The June 3 week focus will be firmly on labor market conditions and how these might affect the upcoming FOMC meeting on June 11-12.

The monthly employment report for May is set for release at 8:30 ET on Friday. The change in nonfarm payrolls will be watched carefully to see if it disappoints or not versus market expectations. In April, nonfarm payrolls rose 175,000, a significant slowing from the first-quarter’s monthly average of 269,000. However, April’s increase reflects a healthy pace of hiring for an economy in modest expansion. Forecasts for May suggest that the upcoming report is expected to deliver a similar number of job gains as in April. If so, the cooling in the labor market would be much as Fed policymakers have anticipated as conditions rebalance and normalize.

There are three special factors that should be kept in mind for the May report. First, this is a five-week reference period for collecting establishment data (April 13-May 18). This slightly longer period could pick up a few extra workers hired late in April who were first paid in May. Second, some June graduates who have secured a job may have been already put on payrolls in May. This often occurs, but if it is more than usual as businesses snap up those with desired skills, it could be more noticeable in the numbers. Third, the relatively early timing of Memorial Day (May 27) might have prompted more aggressive hiring of workers in the travel and leisure sector and brought them on payroll a bit sooner than the normal hiring patterns.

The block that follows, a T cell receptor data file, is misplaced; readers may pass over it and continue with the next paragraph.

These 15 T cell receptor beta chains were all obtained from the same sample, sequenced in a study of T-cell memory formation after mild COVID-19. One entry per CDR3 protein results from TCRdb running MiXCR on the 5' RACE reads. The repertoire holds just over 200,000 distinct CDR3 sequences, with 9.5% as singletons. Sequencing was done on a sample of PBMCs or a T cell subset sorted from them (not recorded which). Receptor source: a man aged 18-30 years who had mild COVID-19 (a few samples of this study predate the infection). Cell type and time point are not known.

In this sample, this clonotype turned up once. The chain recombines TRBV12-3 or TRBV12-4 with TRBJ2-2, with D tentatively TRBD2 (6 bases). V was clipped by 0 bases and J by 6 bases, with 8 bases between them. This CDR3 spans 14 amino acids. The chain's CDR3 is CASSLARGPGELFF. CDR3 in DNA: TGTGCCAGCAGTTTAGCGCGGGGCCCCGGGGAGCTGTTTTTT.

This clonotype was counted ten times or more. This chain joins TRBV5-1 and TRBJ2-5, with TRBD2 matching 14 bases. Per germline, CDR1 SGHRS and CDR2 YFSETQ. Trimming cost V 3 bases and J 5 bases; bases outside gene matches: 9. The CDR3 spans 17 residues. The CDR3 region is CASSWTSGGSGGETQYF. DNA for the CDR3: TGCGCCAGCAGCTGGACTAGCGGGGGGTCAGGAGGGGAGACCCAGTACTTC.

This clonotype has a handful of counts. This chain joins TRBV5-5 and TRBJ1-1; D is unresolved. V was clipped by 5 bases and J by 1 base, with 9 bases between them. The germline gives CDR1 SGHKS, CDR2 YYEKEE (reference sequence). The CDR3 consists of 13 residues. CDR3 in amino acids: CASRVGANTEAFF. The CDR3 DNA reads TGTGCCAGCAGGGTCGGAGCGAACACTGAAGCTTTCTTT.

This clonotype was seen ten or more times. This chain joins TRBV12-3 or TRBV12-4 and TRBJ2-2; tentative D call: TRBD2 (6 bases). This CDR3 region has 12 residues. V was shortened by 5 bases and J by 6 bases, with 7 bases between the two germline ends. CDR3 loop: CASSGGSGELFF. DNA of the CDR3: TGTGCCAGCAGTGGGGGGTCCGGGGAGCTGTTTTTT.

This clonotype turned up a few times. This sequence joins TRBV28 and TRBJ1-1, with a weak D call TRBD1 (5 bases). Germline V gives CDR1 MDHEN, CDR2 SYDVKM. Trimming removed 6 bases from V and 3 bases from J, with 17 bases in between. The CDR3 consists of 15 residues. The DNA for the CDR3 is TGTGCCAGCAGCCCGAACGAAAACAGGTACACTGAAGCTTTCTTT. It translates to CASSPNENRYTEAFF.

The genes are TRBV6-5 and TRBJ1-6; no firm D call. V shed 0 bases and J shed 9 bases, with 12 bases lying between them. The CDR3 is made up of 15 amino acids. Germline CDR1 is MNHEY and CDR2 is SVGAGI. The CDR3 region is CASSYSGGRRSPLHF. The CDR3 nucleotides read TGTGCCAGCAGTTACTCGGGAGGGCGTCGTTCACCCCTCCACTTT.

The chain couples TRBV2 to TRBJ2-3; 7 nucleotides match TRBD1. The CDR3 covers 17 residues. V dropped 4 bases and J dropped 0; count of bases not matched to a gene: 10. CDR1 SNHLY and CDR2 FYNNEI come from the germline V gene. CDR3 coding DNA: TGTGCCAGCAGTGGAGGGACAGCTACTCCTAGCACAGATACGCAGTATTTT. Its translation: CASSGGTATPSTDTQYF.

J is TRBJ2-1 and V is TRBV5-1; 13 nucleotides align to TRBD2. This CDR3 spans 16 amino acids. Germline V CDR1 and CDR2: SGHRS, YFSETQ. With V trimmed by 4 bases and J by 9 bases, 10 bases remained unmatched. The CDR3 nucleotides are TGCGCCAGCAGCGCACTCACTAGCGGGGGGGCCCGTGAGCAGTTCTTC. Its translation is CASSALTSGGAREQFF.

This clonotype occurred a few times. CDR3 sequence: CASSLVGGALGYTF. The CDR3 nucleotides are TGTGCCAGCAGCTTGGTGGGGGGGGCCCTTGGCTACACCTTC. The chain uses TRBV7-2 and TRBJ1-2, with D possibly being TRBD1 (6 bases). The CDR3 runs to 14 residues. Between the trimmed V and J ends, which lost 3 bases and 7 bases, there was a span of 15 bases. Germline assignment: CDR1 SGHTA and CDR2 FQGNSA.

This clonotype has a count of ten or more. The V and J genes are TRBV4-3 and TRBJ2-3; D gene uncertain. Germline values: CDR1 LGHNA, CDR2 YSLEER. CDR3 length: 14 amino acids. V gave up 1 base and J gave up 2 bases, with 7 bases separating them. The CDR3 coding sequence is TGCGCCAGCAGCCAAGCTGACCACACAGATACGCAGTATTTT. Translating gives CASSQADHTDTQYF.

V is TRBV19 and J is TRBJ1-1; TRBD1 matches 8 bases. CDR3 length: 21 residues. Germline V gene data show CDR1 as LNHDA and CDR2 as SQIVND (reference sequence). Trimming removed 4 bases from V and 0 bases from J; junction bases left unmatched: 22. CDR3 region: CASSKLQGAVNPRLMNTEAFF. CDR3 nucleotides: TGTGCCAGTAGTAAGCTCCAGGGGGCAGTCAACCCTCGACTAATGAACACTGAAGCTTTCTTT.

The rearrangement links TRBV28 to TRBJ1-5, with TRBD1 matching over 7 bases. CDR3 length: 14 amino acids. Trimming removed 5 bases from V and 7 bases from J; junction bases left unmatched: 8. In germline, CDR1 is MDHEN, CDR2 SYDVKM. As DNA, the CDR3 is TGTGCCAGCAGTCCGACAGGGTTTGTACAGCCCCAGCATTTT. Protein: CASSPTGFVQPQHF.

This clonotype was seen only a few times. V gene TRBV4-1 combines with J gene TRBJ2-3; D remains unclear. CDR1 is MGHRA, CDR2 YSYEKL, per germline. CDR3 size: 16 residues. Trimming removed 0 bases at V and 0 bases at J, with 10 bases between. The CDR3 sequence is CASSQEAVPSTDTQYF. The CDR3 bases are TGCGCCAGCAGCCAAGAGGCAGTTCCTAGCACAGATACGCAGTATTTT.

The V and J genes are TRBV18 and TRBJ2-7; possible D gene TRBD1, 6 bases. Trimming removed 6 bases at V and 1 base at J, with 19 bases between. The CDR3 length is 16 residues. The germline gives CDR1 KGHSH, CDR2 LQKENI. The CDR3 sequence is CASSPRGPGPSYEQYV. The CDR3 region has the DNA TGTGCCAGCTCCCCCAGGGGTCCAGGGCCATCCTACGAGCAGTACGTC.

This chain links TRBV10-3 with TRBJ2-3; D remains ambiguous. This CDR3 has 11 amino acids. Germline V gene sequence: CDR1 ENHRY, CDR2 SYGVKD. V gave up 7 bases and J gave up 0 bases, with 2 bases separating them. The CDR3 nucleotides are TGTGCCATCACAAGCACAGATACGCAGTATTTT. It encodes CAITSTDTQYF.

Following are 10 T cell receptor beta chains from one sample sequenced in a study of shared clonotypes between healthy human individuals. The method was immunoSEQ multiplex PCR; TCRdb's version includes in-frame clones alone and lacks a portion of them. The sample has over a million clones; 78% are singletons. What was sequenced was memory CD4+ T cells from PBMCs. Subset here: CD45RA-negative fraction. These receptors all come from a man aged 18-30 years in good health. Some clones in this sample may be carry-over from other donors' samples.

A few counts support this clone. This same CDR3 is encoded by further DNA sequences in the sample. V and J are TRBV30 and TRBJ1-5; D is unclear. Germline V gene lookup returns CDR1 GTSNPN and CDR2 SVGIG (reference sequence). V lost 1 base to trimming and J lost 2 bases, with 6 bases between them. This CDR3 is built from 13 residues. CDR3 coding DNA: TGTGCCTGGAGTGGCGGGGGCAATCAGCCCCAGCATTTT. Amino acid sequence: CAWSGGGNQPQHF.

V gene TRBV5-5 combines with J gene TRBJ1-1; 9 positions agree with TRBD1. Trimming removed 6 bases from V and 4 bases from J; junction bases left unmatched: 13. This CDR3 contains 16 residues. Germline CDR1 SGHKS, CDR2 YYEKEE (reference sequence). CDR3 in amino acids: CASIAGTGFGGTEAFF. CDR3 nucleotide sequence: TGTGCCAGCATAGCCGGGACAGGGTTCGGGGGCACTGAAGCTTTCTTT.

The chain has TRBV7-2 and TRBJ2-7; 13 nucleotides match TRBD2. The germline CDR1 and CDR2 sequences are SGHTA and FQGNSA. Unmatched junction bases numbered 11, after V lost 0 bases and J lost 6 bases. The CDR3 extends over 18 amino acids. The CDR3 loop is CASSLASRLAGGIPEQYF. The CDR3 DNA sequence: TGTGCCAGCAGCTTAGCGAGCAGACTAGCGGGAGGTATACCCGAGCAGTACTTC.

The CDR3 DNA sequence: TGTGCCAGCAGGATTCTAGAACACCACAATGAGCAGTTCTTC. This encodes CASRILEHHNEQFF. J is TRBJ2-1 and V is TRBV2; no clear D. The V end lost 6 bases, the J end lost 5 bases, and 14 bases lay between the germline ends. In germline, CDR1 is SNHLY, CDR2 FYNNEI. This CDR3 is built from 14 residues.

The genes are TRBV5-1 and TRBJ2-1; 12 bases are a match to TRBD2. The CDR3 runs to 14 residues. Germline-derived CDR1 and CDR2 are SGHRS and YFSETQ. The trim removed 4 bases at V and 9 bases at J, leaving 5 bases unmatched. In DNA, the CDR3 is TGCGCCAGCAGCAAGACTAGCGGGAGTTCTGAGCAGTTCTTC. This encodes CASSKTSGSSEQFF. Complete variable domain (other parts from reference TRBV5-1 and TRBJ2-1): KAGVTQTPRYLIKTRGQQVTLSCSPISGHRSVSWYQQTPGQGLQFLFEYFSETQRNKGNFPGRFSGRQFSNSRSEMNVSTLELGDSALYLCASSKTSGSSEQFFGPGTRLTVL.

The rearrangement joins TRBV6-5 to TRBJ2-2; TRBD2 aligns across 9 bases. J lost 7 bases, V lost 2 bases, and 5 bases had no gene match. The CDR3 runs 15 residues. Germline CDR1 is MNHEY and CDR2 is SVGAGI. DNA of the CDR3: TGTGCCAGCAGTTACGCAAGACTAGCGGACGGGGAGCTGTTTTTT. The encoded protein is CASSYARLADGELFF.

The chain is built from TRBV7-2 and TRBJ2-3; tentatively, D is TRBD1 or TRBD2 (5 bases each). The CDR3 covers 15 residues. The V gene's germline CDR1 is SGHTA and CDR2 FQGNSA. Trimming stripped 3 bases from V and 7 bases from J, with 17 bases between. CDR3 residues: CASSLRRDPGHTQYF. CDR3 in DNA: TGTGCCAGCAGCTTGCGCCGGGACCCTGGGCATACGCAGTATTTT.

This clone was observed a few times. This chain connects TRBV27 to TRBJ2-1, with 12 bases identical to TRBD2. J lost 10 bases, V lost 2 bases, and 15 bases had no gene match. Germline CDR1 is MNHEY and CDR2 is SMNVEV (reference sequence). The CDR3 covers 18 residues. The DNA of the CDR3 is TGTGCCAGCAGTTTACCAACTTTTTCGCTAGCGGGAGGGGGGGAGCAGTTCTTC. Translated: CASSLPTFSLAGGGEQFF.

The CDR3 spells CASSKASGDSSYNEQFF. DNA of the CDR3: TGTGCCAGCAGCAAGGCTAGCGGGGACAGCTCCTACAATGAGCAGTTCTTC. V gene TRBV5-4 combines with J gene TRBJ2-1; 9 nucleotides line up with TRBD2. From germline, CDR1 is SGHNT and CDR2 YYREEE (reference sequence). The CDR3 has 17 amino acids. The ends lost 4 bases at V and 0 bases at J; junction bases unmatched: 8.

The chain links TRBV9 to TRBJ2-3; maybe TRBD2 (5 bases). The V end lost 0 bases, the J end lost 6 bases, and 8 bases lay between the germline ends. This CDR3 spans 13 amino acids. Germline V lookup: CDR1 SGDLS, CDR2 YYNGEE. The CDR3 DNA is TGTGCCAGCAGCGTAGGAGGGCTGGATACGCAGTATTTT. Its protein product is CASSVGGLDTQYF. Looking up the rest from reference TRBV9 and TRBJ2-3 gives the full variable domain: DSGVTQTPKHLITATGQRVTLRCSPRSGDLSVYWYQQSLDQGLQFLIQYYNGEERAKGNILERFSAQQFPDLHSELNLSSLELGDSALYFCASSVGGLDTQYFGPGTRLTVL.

The outlook for monetary policy should not be much changed if the payroll numbers come in close to market consensus. A materially weaker number could spark anticipation of a rate cut sooner, but without the inflation data for May, it would be a few days ahead of things. The CPI for May will be released on Wednesday, May 12 at 8:30 ET and might influence how the FOMC tweaks the language in the statement it will release at 14:00 ET. A cooler labor market combined with a resumption of disinflation might mean the timing of a rate cut looks a bit sooner. A cooler labor market combined with a sideways move or uptick in the CPI – particularly for housing and/or non-housing prices – would mean the FOMC will remain cautious and insufficiently confident about the path of inflation.

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